NUTS AND BOLTS : The Story of a Family and a Firm
by Barbara Hamer, (MHPS, 2006)
Farmers no longer rush off the city train in Melbourne, Sydney or Adelaide to go and look at the pumps, lathes and tools in the McPherson’s Ltd display windows. The much-prized and well-thumbed McPherson’s catalogues of the 40s and 50s are now collector’s items, but the story of the McPherson family and their company still has resonance for us today.
At a time when “business ethics” can seem like a contradiction in terms, and manufacturing in Australia has given way to service industries and imports from abroad, this is a fascinating journey through a time when a Labor opponent could call the conservative Premier of Victoria “the best private employer in Australia,” and the son of that Premier dug up his own lawn to ensure that his employees would have fresh fruit and vegetables in their canteen during World War II.
THE CAST OF CHARACTERS:
When Thomas McPherson landed in the Bankruptcy Court in Melbourne of the 1880s, his creditors would not have expected to see a penny of the money they were owed. But having built his iron merchant business from two horses and carts the first time, McPherson rebuilt his fortune. Soon after, he invited his creditors to a dinner “where they found the sums that each was owed in gold sovereigns under the covers”.
When William Murray McPherson, as Treasurer and later Premier of the State of Victoria, found that his government did not have the funds to support technical education for girls, he donated his own private money instead to establish the Emily McPherson College of Domestic Economy. The money for this and other projects, such as the Jessie McPherson Hospital, came from what was by then a national company that in 1917 made every dogspike for the Trans-Continental Railway, and in the 1930s, every rivet for the Sydney Harbour Bridge.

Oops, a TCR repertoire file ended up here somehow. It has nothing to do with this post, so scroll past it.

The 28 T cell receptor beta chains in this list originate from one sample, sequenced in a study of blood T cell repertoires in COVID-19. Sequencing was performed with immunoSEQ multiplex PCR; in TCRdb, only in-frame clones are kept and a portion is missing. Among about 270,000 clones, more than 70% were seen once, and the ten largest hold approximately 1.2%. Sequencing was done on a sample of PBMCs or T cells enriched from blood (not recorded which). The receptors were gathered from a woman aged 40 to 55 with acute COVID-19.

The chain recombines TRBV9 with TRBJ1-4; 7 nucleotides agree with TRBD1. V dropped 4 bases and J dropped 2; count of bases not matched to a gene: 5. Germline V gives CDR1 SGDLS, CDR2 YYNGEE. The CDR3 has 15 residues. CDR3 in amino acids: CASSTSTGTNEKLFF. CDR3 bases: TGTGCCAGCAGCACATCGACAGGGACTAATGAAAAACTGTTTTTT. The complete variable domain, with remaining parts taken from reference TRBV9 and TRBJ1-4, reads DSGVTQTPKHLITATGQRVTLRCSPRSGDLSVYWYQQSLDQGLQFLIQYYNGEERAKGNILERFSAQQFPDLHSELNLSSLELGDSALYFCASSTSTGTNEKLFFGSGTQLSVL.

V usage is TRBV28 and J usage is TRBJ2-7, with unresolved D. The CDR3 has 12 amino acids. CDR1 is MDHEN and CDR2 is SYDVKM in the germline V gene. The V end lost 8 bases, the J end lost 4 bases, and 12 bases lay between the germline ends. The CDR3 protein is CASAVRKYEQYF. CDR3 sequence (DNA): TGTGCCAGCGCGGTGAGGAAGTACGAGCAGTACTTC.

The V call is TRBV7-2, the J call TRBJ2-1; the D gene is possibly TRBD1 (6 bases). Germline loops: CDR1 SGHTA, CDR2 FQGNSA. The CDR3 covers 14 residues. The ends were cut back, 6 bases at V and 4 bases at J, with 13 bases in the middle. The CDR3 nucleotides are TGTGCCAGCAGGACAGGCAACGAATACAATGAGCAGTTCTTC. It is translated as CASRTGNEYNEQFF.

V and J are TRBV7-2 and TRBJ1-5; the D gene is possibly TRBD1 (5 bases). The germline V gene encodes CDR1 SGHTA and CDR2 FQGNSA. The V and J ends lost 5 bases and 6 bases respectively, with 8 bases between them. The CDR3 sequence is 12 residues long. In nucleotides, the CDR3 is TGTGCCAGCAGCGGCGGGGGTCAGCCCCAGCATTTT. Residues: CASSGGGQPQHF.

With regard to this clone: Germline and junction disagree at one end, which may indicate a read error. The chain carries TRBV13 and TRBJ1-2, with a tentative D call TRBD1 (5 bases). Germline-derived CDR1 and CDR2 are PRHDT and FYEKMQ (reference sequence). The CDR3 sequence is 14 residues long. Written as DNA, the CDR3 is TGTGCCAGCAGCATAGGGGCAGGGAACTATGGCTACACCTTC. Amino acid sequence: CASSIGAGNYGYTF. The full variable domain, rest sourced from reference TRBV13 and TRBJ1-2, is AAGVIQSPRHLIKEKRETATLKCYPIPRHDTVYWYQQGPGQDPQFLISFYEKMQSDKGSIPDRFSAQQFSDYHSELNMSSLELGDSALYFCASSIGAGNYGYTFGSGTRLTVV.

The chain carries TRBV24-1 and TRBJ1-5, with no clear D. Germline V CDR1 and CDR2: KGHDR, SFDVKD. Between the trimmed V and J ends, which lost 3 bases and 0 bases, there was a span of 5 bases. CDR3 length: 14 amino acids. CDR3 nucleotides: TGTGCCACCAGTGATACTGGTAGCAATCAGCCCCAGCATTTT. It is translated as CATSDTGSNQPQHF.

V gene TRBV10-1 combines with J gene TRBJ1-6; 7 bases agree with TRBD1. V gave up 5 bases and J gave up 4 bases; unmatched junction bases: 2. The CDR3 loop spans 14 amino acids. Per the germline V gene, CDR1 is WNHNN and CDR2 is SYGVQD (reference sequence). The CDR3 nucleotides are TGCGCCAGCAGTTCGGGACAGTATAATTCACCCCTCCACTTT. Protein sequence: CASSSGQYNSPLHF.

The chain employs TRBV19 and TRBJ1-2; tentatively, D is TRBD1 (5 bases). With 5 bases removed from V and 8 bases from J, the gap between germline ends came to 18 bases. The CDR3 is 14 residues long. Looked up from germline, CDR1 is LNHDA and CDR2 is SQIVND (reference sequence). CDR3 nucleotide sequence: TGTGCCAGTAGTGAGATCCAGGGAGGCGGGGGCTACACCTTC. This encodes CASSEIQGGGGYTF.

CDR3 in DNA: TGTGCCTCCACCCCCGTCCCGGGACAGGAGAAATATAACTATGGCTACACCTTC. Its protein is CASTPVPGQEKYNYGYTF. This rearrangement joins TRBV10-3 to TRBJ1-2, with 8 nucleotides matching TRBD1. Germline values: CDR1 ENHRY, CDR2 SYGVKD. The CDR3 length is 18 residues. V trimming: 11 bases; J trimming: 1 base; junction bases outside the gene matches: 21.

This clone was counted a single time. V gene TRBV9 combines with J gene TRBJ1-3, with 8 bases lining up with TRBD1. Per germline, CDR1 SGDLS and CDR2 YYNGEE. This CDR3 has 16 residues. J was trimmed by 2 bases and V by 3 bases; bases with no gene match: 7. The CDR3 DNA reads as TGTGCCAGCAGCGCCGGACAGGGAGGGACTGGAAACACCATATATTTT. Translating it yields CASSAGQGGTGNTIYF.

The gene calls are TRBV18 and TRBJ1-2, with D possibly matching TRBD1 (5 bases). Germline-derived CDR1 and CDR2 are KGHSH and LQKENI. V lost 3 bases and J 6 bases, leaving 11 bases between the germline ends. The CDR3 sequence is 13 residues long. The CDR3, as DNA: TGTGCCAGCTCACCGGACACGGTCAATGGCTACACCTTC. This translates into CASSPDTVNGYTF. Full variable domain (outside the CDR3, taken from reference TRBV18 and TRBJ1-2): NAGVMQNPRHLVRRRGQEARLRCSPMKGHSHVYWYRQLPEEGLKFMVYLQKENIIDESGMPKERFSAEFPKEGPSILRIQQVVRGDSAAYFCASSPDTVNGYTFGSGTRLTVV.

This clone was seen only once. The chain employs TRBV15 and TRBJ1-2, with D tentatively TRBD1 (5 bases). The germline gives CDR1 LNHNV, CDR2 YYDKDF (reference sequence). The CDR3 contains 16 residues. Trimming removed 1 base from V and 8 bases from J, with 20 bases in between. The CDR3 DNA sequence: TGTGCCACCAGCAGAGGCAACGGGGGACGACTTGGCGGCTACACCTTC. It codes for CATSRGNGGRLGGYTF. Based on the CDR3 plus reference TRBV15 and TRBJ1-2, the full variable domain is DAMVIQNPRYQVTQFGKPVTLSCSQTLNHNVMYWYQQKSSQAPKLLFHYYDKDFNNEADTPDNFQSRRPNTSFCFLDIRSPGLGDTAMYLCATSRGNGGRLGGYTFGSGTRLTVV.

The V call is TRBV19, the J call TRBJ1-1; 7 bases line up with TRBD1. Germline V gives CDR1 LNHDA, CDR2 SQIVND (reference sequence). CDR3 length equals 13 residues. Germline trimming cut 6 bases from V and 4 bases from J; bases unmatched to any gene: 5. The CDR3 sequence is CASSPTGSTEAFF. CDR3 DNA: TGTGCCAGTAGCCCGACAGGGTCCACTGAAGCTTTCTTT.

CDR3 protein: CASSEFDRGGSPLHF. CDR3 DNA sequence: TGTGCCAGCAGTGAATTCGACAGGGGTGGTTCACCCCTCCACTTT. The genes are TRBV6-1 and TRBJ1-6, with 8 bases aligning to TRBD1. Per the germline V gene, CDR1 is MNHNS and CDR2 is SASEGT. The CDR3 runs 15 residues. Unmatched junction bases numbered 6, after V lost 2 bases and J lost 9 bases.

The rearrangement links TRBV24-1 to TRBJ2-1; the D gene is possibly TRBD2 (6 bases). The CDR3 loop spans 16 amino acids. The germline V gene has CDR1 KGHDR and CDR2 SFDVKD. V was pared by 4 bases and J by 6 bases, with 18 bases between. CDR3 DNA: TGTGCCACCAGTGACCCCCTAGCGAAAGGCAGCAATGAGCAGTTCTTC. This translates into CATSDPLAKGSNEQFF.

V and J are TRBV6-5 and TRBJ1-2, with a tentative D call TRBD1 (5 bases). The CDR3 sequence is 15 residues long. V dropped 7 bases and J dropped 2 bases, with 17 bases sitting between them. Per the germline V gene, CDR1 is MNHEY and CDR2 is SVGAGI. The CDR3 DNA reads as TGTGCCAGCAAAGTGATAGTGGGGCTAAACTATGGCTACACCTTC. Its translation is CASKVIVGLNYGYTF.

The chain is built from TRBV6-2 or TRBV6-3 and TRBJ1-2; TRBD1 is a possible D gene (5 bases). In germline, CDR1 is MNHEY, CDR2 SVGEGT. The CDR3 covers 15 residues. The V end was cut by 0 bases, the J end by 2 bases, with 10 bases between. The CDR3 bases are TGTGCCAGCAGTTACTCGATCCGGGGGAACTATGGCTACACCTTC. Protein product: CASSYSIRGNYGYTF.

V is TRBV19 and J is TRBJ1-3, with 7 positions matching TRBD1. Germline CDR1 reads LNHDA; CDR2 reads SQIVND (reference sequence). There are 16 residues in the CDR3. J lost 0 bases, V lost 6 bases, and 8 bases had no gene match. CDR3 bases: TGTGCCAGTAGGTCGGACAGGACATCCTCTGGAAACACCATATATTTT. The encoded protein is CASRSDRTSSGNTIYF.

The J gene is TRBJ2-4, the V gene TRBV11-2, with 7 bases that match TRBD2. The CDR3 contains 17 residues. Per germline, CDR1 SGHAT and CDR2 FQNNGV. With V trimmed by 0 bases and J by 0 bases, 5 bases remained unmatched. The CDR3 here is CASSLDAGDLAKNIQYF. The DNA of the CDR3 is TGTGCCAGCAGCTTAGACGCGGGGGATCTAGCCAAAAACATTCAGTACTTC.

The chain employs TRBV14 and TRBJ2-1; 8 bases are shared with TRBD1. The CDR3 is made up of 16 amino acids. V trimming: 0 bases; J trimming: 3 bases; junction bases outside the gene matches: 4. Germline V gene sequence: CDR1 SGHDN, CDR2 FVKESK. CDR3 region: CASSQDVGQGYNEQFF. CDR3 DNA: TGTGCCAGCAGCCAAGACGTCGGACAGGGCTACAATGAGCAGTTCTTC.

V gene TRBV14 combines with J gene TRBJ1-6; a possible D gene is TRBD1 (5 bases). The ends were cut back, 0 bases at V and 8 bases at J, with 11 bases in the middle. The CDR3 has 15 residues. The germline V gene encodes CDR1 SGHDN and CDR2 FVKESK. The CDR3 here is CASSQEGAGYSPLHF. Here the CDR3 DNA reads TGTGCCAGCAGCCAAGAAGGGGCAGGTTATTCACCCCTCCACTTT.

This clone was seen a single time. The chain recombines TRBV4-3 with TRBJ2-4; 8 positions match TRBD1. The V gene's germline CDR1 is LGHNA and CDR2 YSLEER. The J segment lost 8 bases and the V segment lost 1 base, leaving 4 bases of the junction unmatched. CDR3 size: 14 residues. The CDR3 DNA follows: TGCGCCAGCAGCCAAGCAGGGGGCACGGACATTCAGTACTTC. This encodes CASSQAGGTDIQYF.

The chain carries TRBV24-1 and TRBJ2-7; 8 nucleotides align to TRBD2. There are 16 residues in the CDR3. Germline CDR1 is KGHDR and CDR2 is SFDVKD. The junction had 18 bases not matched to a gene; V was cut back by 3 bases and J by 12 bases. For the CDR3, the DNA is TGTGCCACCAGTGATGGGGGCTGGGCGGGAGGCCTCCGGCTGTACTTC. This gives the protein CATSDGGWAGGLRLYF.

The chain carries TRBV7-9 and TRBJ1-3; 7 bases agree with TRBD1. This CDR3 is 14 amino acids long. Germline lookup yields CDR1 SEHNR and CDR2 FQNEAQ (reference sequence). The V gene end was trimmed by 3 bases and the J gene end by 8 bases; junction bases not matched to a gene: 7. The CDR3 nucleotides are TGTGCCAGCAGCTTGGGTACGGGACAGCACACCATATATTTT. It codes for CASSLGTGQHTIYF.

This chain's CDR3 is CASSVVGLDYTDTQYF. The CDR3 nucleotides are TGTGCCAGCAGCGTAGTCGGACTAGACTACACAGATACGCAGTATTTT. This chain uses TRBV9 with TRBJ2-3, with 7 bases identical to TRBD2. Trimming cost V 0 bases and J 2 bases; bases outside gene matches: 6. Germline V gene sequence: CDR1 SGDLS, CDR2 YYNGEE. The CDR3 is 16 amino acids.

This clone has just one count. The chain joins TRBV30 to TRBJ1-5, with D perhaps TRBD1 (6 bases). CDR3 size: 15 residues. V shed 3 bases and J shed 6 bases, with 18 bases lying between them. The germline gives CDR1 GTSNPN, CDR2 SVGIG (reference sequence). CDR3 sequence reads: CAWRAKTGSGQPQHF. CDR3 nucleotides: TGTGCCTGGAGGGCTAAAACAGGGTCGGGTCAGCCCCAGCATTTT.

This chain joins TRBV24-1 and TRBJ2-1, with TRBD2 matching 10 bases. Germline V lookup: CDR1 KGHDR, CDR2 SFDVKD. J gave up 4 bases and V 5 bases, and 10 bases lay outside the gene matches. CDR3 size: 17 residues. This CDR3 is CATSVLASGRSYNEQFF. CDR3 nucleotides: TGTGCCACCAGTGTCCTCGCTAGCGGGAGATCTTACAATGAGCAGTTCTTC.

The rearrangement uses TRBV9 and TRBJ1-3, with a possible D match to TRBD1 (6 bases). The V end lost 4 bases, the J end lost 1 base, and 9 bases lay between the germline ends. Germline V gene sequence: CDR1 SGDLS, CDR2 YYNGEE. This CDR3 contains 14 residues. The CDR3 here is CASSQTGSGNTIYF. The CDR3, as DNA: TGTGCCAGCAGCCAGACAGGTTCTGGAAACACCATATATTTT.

In 1938, when William Edward McPherson was concerned about how Australia would defend itself in a second world war, he travelled to Europe and America setting up contracts to enable Australians to make their own file and machine tools, so essential for constructing, among other things, weapons used in the war. On his way through a Germany full of Nazi uniforms and swastikas, he found the time to act as sponsor for the Jewish family of his young interpreter Walter Lippman, who were then able to escape to Australia.
In 1951, William David McPherson was the last family member to join the Board of what was by then the public company of McPherson’s Limited. He was without the guidance of his father who had recently died, yet he went on to become Chairman of McPherson’s Ltd, joined the board of BHP, as well as continuing the family tradition of philanthropy as a volunteer every summer for forty years at Lord Somers Camp, helping boys make their mark in the world.
McPherson’s is no longer a private company. Since the family involvement ended, the nature of the public company has changed in recent decades to one that focuses less on foundries and machine tools, and more on printing and homewares such as Wiltshire knives. A global economy means that Australia now imports, this time from Asia, much of what McPherson’s used to make locally.
Nevertheless, Barbara Hamer concludes “there are still many descendants of the original family who are out there trying to make a contribution to society. Their ideals also survive, for like nuts and bolts, they are still needed…”
156 pp ISBN 0646469886 at $25/copy plus postage